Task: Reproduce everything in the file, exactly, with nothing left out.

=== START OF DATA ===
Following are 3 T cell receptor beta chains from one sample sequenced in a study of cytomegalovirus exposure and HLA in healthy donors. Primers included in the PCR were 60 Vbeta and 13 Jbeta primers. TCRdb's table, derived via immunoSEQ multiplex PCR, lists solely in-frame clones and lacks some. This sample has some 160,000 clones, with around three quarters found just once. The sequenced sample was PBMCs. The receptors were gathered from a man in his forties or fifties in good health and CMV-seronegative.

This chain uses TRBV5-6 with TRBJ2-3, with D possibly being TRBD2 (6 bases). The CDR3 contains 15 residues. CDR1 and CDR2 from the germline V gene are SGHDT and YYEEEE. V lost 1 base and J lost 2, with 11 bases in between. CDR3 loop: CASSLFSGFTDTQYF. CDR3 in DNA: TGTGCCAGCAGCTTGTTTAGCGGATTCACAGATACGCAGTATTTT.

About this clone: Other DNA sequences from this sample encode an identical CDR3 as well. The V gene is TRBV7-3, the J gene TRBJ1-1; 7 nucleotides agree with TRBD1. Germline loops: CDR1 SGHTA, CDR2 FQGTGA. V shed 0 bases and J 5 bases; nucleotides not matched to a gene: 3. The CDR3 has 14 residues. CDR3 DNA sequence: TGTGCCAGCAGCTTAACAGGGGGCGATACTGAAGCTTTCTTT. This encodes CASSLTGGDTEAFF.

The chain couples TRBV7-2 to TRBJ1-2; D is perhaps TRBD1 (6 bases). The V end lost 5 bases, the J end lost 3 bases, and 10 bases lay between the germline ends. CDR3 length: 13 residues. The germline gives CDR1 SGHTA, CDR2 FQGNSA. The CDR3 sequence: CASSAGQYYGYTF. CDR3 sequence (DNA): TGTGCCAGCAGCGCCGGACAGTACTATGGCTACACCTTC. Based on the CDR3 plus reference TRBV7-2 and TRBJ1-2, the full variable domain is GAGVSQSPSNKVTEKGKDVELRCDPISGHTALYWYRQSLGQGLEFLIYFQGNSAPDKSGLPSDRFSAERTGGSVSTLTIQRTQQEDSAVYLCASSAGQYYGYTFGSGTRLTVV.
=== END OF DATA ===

Following are 3 T cell receptor beta chains from one sample sequenced in a study of cytomegalovirus exposure and HLA in healthy donors. Primers included in the PCR were 60 Vbeta and 13 Jbeta primers. TCRdb's table, derived via immunoSEQ multiplex PCR, lists solely in-frame clones and lacks some. This sample has some 160,000 clones, with around three quarters found just once. The sequenced sample was PBMCs. The receptors were gathered from a man in his forties or fifties in good health and CMV-seronegative.

This chain uses TRBV5-6 with TRBJ2-3, with D possibly being TRBD2 (6 bases). The CDR3 contains 15 residues. CDR1 and CDR2 from the germline V gene are SGHDT and YYEEEE. V lost 1 base and J lost 2, with 11 bases in between. CDR3 loop: CASSLFSGFTDTQYF. CDR3 in DNA: TGTGCCAGCAGCTTGTTTAGCGGATTCACAGATACGCAGTATTTT.

About this clone: Other DNA sequences from this sample encode an identical CDR3 as well. The V gene is TRBV7-3, the J gene TRBJ1-1; 7 nucleotides agree with TRBD1. Germline loops: CDR1 SGHTA, CDR2 FQGTGA. V shed 0 bases and J 5 bases; nucleotides not matched to a gene: 3. The CDR3 has 14 residues. CDR3 DNA sequence: TGTGCCAGCAGCTTAACAGGGGGCGATACTGAAGCTTTCTTT. This encodes CASSLTGGDTEAFF.

The chain couples TRBV7-2 to TRBJ1-2; D is perhaps TRBD1 (6 bases). The V end lost 5 bases, the J end lost 3 bases, and 10 bases lay between the germline ends. CDR3 length: 13 residues. The germline gives CDR1 SGHTA, CDR2 FQGNSA. The CDR3 sequence: CASSAGQYYGYTF. CDR3 sequence (DNA): TGTGCCAGCAGCGCCGGACAGTACTATGGCTACACCTTC. Based on the CDR3 plus reference TRBV7-2 and TRBJ1-2, the full variable domain is GAGVSQSPSNKVTEKGKDVELRCDPISGHTALYWYRQSLGQGLEFLIYFQGNSAPDKSGLPSDRFSAERTGGSVSTLTIQRTQQEDSAVYLCASSAGQYYGYTFGSGTRLTVV.